Meyer beef short-ribs, served boneless, were braised in red wine and veal stock, served with Cabernet sauce, Yukon potato mash, and a titillating all-over topping of fried onion straws, plus now-forgotten veggies. It’s good, very meaty. Not world class, but worthy of respect. To respect it, don’t eat heavy appetizers first.

Sorry to say, we tried the chef’s family’s turkey meatloaf, which comes with the chef’s family’s barbecue sauce. Problem is, not all families are equal, culinarily. I sort of liked the browned crust on the loaf, but the interior was dry and weirdly flavored. None of us could stand it, and now that retasting for this review is out of the way, I’ll be polling the local feral-cat gourmets for their opinion. The sauce is SoCal WASPy: simple, sweet, ketchupy, a soprano ingénue. The main side dish here is mac ’n’ cheese, which evoked floods of dire reminiscences of family cooking from each of us as we tore the Red Door recipe apart. (We’ve all been corrupted by the Stouffers’ version.) This rendition is not awful, but the cheese is tragically mild, the texture very dense. We wanted to remake it with more cream and some sharp cheddar.

Mark mentioned he’d dropped in one night and really enjoyed the Red Door Burger of Meyer natural ground beef; for $12.50, you get fries with that (plus caramelized onions, cheese, lettuce, and tomato). A minute later, a guy at a nearby table received one, dug in, looked happy. Given that it’s made with a branded natural beef (hopefully with no scary “spare parts” from God-knows-where), it’s probably relatively safe at medium-rare.

We could eat no more but ordered a couple of desserts anyway. A strawberry-rhubarb fruit cobbler was very tart. The two Michiganders (Michigandresses?), both accustomed to rhubarb as a hometown taste, liked it quite a lot. The bread pudding was simple, heavy, and bland, better for breakfast than dessert. The espresso was thin and bitter.

The way to go here, I think: Look over the menu carefully before you order, and make some hard choices, keeping in mind that all portions are huge and will get even larger as you try to consume them. But, hey, if you do over-order, this style of cooking is friendly to gentle reheating. Like a visit to Mom’s (if Mom is a good old-fashioned cook, and generous), you’re likely to come home with a bountiful package of goodies for tomorrow night’s dinner.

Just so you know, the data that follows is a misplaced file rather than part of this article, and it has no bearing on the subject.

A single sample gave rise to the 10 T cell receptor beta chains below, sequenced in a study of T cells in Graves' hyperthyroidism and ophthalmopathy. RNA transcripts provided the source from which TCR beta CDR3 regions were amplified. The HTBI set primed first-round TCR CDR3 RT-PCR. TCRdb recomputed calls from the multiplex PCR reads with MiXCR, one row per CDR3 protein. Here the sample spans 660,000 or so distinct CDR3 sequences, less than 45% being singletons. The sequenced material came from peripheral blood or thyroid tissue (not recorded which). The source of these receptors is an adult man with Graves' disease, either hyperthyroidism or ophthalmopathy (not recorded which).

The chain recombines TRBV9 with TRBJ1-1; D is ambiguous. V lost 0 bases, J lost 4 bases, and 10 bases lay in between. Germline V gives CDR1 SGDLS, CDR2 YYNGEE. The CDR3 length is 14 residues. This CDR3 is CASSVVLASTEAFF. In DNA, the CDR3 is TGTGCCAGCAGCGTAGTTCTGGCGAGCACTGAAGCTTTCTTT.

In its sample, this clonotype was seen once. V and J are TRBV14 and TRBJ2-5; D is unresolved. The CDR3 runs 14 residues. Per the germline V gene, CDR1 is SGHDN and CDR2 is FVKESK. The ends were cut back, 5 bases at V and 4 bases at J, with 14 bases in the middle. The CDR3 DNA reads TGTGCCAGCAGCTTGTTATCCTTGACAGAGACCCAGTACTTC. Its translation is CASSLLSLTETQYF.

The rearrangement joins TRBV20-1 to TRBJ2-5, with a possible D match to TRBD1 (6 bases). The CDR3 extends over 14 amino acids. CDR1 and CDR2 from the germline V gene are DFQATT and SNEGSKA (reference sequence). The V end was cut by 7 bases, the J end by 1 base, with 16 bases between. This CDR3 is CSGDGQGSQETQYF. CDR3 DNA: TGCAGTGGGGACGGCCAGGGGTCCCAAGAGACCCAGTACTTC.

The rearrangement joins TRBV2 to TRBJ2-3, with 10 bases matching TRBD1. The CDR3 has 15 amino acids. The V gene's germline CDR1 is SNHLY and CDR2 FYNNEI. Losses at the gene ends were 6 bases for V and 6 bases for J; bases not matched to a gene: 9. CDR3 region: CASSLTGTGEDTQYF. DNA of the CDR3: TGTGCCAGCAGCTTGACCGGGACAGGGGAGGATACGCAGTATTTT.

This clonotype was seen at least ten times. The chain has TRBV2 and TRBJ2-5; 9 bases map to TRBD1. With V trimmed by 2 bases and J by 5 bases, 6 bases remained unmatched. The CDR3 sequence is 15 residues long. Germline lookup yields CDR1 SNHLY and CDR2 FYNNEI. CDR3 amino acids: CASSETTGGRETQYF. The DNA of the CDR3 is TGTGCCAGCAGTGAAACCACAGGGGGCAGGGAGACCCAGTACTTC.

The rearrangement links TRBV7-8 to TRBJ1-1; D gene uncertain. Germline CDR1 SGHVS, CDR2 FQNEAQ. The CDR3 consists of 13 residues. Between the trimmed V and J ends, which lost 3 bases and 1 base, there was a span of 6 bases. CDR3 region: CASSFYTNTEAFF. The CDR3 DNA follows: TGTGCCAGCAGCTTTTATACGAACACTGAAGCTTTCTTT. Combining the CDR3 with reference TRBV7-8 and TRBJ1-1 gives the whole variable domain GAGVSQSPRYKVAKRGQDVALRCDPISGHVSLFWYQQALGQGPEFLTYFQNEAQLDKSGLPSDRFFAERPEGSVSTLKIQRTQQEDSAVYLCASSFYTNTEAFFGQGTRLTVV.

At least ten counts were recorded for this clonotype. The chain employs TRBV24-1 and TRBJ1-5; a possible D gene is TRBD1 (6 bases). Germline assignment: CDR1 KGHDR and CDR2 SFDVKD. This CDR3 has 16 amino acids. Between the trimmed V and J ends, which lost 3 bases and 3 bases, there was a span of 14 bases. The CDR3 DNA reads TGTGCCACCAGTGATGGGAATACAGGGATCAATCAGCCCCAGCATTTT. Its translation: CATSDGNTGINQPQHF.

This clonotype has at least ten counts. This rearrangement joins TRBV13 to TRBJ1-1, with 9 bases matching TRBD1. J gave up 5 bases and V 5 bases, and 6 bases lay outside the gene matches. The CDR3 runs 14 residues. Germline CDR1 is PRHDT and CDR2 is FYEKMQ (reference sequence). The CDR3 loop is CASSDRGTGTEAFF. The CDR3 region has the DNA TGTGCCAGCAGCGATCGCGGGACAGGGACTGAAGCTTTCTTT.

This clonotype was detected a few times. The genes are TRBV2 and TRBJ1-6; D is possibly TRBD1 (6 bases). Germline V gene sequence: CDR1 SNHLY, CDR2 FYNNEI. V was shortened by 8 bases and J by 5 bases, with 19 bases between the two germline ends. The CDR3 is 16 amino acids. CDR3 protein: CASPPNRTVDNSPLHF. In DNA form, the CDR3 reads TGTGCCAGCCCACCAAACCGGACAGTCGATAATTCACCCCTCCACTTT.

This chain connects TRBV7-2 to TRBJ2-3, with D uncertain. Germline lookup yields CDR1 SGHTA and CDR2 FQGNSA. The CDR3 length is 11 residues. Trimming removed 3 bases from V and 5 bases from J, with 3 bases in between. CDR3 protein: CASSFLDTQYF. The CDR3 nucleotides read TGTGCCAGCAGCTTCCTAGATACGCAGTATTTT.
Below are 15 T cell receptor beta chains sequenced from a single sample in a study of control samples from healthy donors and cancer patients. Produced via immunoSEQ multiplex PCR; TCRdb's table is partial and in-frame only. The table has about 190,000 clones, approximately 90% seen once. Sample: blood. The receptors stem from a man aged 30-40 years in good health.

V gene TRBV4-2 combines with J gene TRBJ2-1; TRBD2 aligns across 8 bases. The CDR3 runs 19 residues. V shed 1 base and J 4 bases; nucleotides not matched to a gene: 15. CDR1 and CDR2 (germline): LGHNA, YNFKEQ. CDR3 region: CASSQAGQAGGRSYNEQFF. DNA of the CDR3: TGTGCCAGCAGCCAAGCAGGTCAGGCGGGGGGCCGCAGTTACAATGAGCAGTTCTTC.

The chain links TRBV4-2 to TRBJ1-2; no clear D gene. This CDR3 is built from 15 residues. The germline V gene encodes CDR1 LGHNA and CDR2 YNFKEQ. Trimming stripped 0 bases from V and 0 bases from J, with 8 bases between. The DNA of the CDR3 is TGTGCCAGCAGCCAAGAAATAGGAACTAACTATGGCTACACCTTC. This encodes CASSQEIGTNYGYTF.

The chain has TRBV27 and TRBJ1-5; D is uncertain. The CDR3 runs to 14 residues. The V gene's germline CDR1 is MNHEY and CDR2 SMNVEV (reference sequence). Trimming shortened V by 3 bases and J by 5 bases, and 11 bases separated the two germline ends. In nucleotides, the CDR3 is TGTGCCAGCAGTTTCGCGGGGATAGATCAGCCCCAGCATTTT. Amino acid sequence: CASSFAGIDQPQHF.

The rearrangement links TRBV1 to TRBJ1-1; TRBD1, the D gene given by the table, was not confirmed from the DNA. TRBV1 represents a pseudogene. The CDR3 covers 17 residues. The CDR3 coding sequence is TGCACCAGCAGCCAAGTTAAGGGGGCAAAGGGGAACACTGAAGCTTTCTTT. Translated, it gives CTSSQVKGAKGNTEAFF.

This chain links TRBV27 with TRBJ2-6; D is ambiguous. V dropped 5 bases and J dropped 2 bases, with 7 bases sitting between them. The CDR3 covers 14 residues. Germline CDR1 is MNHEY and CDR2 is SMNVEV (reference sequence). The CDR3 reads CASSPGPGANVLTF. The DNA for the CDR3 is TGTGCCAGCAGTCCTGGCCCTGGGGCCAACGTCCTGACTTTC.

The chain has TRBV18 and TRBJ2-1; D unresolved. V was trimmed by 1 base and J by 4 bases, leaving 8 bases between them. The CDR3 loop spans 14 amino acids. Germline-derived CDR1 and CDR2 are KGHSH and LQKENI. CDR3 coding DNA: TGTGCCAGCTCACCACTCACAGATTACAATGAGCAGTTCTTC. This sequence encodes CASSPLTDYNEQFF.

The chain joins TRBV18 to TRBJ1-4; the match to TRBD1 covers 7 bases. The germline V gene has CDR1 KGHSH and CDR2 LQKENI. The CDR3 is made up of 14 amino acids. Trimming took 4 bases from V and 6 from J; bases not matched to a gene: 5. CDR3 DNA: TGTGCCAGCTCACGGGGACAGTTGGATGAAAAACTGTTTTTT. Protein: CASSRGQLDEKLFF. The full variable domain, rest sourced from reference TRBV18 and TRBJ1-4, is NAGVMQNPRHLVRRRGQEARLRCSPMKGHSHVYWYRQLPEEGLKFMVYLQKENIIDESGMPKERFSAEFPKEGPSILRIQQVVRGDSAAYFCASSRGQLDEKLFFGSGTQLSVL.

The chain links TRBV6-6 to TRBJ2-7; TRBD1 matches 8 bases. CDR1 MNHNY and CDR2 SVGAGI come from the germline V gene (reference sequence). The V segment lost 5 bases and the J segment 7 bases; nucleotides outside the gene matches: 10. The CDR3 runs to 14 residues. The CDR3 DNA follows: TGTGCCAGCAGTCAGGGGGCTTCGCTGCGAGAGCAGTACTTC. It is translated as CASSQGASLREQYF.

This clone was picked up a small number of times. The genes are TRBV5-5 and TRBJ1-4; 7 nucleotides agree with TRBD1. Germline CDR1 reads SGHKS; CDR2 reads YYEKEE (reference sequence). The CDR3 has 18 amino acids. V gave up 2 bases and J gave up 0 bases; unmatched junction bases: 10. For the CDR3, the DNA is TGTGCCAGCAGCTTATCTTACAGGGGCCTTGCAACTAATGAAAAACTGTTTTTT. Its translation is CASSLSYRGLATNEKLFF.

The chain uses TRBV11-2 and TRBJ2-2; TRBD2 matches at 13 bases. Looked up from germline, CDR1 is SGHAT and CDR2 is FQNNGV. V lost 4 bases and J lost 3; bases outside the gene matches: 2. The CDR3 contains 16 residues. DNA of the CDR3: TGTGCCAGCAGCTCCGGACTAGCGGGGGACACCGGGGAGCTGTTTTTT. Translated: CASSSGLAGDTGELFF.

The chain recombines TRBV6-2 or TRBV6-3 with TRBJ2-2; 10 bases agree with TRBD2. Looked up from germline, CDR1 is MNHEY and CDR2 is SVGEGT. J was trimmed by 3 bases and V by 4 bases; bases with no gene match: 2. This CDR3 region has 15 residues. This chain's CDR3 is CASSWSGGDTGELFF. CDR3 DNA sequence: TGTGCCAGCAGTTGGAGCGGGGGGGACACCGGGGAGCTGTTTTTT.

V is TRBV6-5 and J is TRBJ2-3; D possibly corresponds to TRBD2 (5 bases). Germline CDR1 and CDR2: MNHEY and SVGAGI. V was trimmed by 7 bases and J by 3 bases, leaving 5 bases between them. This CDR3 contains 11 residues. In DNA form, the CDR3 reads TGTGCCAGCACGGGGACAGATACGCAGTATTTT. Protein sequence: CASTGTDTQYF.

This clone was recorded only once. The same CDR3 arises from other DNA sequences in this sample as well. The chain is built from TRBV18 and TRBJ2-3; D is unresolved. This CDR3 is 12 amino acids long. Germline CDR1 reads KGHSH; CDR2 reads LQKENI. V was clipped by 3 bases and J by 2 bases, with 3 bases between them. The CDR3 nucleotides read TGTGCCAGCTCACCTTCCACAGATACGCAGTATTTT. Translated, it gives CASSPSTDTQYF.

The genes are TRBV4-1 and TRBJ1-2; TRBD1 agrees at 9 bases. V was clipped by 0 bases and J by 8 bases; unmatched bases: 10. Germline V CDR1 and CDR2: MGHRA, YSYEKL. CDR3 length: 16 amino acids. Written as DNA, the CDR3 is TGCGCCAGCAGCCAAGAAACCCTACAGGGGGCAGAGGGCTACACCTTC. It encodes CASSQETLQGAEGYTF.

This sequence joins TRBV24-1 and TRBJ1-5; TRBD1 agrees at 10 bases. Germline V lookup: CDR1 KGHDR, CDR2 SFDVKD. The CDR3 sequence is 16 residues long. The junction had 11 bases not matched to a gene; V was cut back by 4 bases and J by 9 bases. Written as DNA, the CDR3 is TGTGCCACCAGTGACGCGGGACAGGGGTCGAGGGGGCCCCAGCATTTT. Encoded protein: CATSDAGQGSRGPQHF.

The Red Door

  • 3 stars
  • (Very Good)

741 W. Washington Street, Mission Hills, 619-295-6000, thereddoorsd.com

HOURS: Open 7 days. Lunch Monday–Saturday 11:30 a.m.–3:00 p.m.; brunch Sunday 10:00 a.m.–3:00 p.m.; happy hour daily 3:00–6:00 p.m.; dinner 5:00–10:00 p.m. weekdays, until 11:00 p.m. weekends.

PRICES: Starters, $6.50–$14.50; mains, $12.50–$19.50; desserts, $6.00. Sunday “Family Dinner Night,” simple three-course prix-fixe dinner for four, $49.50.

CUISINE AND BEVERAGES: American comfort food with a sophisticated edge. Clever, affordable international wine list with most wines available by the half-glass, glass, or bottle. Full bar, modern cocktails.

PICK HITS: Appetizers: Pork cheeks in puff pastry; Manila clams; shrimp Creole; wedge salad. Mains: Maple-braised pork chops, short ribs. Good bets: Surf and “Cheeky” Turf (scallops and pork cheeks); catfish; burger.

NEED TO KNOW: Neighborhood-restaurant ambience. Street parking, not awful. One lacto-vegetarian entrée. Large portions (great for sharing). Half-price wine bottles Monday nights. Early-bird special for unemployed, Monday–Tuesday, phone or check website for eligibility rules.

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wattles March 4, 2010 @ 8:41 a.m.

Just for the record - it's Ric Libiran, who owns Market St. Cafe in San Marcos and just moved Cafe Bleu to Washington St and the Red Door chef is Brian Johnston


millerowski March 10, 2010 @ 6:17 p.m.

Before Parallel 33, the same space was inhabited by Figaro's Italian restaurant for over 20 years. How I miss Figaro's--a family-owned trattoria with gorgeous pizzas and canelloni to-die-for. Italian operas always played in the background, the bread was fresh and delicious. Wine was simple and affordable. Ah, the good ol' days. But I hope things work out for the Red Door, and I will try it soon. Thanks for the review.